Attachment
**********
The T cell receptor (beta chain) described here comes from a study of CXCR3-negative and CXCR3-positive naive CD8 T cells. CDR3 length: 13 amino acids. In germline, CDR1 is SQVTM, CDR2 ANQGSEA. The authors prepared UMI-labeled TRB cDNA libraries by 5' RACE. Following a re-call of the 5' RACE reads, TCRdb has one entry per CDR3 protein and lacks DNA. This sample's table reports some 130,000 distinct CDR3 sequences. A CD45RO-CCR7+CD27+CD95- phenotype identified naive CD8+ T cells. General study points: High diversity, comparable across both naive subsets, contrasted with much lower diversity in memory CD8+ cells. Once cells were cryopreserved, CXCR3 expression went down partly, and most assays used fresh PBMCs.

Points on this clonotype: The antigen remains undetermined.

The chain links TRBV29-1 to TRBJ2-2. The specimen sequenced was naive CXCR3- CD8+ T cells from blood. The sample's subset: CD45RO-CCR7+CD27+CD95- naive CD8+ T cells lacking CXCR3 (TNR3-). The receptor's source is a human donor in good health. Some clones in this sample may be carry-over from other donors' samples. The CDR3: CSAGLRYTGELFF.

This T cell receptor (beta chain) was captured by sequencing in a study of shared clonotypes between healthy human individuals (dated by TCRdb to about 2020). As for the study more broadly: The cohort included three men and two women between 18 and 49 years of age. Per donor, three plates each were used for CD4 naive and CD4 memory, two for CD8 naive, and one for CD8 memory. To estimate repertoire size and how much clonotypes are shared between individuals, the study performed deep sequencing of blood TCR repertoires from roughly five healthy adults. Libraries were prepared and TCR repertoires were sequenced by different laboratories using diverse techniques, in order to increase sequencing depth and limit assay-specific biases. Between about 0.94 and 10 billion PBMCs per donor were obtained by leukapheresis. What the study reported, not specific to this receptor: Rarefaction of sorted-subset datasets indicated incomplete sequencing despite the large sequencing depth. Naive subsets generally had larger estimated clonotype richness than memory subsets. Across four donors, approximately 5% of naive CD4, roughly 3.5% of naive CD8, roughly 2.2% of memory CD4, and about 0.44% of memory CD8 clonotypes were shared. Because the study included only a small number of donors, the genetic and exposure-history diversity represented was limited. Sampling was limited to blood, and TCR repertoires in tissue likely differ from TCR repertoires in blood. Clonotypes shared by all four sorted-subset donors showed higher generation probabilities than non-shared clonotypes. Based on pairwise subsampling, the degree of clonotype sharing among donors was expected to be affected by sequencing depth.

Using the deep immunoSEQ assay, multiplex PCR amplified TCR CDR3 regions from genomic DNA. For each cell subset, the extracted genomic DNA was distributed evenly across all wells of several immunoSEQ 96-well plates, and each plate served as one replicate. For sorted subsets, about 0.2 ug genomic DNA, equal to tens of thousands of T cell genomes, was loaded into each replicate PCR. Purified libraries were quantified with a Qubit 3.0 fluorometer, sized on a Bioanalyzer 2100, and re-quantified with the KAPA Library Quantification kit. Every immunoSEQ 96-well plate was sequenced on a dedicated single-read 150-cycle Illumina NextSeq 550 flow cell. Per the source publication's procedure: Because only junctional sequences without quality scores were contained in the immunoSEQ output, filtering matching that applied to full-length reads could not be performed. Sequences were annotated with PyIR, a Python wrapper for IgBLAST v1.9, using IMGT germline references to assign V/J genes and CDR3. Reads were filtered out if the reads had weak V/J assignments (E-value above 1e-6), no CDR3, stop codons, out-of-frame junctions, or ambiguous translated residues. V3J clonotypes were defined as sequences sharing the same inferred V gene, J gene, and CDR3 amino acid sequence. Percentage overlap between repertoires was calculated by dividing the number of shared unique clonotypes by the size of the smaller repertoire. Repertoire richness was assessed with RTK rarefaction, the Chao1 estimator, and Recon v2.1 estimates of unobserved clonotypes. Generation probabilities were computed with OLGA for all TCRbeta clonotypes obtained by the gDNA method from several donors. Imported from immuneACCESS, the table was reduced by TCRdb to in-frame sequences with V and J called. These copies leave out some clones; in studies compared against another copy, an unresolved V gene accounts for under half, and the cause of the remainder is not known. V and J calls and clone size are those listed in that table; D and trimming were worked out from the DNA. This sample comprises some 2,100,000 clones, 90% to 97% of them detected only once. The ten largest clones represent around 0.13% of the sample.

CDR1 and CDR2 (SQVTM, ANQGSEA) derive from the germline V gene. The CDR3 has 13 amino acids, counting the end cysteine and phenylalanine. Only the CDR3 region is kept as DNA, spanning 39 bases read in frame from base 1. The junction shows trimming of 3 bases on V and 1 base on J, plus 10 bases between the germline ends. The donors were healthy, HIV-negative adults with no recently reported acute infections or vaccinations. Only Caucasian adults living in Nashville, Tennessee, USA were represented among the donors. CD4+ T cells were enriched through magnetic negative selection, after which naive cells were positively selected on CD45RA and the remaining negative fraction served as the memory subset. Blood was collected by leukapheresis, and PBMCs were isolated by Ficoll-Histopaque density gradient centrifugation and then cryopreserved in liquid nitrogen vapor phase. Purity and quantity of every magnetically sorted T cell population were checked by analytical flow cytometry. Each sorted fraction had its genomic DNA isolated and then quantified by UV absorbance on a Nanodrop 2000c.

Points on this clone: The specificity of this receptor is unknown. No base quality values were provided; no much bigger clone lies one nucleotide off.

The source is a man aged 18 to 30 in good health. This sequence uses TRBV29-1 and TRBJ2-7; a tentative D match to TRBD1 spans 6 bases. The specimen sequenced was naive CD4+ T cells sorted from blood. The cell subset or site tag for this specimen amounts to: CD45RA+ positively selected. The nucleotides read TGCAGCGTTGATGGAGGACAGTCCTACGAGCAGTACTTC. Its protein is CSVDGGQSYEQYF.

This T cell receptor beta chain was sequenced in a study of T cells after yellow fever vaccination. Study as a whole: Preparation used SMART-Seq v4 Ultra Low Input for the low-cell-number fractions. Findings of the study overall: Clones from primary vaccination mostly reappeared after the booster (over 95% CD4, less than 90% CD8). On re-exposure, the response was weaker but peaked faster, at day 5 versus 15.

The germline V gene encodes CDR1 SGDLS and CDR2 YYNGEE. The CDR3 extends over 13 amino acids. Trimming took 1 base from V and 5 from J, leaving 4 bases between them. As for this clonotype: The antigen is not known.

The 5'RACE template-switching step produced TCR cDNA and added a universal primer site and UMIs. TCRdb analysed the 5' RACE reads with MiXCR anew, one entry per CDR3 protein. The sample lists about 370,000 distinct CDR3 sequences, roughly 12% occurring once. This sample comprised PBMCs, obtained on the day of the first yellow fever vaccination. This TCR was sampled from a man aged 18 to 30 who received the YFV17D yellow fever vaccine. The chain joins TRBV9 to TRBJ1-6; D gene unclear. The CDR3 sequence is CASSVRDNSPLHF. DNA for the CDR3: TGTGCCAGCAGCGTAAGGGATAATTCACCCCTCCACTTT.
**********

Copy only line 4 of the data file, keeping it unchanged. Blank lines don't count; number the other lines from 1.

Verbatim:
This T cell receptor (beta chain) was captured by sequencing in a study of shared clonotypes between healthy human individuals (dated by TCRdb to about 2020). As for the study more broadly: The cohort included three men and two women between 18 and 49 years of age. Per donor, three plates each were used for CD4 naive and CD4 memory, two for CD8 naive, and one for CD8 memory. To estimate repertoire size and how much clonotypes are shared between individuals, the study performed deep sequencing of blood TCR repertoires from roughly five healthy adults. Libraries were prepared and TCR repertoires were sequenced by different laboratories using diverse techniques, in order to increase sequencing depth and limit assay-specific biases. Between about 0.94 and 10 billion PBMCs per donor were obtained by leukapheresis. What the study reported, not specific to this receptor: Rarefaction of sorted-subset datasets indicated incomplete sequencing despite the large sequencing depth. Naive subsets generally had larger estimated clonotype richness than memory subsets. Across four donors, approximately 5% of naive CD4, roughly 3.5% of naive CD8, roughly 2.2% of memory CD4, and about 0.44% of memory CD8 clonotypes were shared. Because the study included only a small number of donors, the genetic and exposure-history diversity represented was limited. Sampling was limited to blood, and TCR repertoires in tissue likely differ from TCR repertoires in blood. Clonotypes shared by all four sorted-subset donors showed higher generation probabilities than non-shared clonotypes. Based on pairwise subsampling, the degree of clonotype sharing among donors was expected to be affected by sequencing depth.